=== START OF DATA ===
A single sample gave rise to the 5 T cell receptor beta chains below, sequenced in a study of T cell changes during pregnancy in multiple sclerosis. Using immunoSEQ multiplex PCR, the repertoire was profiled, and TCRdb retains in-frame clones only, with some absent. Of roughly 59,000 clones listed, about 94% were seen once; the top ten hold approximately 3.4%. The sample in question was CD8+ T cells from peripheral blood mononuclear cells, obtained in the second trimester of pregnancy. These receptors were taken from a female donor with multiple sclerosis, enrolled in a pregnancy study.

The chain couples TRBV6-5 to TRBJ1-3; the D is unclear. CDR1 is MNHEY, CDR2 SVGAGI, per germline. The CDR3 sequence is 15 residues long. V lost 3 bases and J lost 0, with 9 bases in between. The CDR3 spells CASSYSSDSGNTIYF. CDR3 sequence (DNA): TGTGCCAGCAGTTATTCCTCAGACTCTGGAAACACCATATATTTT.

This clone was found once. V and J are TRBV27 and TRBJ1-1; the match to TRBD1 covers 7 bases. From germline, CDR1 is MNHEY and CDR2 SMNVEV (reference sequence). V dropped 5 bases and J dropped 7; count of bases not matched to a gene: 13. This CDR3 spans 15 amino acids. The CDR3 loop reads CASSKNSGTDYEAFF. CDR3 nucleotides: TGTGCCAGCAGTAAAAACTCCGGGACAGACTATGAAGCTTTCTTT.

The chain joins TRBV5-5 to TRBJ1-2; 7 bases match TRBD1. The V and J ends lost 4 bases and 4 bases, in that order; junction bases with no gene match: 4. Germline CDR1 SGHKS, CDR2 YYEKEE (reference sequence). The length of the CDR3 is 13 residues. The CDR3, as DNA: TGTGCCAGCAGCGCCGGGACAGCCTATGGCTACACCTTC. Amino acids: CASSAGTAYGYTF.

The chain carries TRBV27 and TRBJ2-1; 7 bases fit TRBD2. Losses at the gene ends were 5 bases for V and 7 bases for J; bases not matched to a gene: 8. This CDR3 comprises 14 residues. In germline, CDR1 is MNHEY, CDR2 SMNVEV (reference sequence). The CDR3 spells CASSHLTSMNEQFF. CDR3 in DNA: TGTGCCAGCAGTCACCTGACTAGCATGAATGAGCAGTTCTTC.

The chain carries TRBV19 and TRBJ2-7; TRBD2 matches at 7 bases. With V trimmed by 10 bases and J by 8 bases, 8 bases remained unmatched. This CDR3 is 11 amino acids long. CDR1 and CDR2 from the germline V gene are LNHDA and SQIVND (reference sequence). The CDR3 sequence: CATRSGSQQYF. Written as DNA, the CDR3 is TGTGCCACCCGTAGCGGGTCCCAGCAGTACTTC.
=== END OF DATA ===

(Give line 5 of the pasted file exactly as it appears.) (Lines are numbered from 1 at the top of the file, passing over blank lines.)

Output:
The chain carries TRBV27 and TRBJ2-1; 7 bases fit TRBD2. Losses at the gene ends were 5 bases for V and 7 bases for J; bases not matched to a gene: 8. This CDR3 comprises 14 residues. In germline, CDR1 is MNHEY, CDR2 SMNVEV (reference sequence). The CDR3 spells CASSHLTSMNEQFF. CDR3 in DNA: TGTGCCAGCAGTCACCTGACTAGCATGAATGAGCAGTTCTTC.